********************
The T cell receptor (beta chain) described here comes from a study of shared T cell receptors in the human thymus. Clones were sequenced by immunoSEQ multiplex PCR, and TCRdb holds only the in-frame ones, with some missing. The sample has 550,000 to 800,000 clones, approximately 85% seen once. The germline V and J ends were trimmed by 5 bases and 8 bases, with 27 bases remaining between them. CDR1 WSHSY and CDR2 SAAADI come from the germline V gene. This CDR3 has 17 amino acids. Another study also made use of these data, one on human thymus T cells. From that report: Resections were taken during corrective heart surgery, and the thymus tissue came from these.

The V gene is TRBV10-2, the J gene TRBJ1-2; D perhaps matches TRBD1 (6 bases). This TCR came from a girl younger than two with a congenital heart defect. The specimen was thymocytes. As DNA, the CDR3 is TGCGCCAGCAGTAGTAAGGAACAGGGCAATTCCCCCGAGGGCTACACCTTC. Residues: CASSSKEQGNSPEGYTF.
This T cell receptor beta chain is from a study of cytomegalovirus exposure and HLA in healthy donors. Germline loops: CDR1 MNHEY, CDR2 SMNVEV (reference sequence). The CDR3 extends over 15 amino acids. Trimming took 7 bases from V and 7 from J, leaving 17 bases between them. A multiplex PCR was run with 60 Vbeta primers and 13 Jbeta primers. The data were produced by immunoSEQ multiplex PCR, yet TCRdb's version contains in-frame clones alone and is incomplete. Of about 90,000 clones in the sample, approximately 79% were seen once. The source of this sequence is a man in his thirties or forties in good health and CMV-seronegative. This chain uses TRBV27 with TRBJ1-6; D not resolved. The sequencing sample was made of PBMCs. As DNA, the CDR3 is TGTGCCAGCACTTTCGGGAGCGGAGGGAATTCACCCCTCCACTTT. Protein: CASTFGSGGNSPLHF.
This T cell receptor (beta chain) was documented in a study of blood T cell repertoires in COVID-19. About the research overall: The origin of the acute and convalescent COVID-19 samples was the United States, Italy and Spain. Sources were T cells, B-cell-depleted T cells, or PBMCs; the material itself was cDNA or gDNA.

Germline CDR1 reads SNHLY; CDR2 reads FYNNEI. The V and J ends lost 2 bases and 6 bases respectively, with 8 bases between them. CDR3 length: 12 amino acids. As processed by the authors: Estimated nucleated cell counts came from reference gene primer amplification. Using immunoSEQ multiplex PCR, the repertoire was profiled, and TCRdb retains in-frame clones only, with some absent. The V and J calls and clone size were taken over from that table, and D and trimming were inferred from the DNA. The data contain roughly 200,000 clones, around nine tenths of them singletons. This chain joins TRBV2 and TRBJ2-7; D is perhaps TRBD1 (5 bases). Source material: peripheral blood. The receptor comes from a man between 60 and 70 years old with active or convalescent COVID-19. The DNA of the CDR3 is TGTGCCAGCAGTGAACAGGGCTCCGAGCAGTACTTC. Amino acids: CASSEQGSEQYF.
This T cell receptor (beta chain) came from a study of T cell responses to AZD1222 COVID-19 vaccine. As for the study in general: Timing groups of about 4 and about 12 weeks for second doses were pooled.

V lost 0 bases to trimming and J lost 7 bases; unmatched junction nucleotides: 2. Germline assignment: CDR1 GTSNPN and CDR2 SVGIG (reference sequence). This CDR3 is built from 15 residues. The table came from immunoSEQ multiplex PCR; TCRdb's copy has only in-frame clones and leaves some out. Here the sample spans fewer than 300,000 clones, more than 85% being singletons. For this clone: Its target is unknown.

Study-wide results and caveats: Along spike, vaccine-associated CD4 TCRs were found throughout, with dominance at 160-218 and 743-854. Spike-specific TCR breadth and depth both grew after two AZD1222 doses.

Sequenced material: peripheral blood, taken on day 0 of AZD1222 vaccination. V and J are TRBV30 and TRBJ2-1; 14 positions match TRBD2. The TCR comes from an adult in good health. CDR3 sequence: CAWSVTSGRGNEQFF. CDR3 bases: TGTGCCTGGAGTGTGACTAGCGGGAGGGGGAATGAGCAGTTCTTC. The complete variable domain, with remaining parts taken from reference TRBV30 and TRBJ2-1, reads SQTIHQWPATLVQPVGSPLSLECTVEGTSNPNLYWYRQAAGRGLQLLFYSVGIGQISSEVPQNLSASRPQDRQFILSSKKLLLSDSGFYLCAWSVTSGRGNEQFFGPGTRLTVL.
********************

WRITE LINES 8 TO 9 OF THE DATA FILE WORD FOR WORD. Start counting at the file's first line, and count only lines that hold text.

Study-wide results and caveats: Along spike, vaccine-associated CD4 TCRs were found throughout, with dominance at 160-218 and 743-854. Spike-specific TCR breadth and depth both grew after two AZD1222 doses.

Sequenced material: peripheral blood, taken on day 0 of AZD1222 vaccination. V and J are TRBV30 and TRBJ2-1; 14 positions match TRBD2. The TCR comes from an adult in good health. CDR3 sequence: CAWSVTSGRGNEQFF. CDR3 bases: TGTGCCTGGAGTGTGACTAGCGGGAGGGGGAATGAGCAGTTCTTC. The complete variable domain, with remaining parts taken from reference TRBV30 and TRBJ2-1, reads SQTIHQWPATLVQPVGSPLSLECTVEGTSNPNLYWYRQAAGRGLQLLFYSVGIGQISSEVPQNLSASRPQDRQFILSSKKLLLSDSGFYLCAWSVTSGRGNEQFFGPGTRLTVL.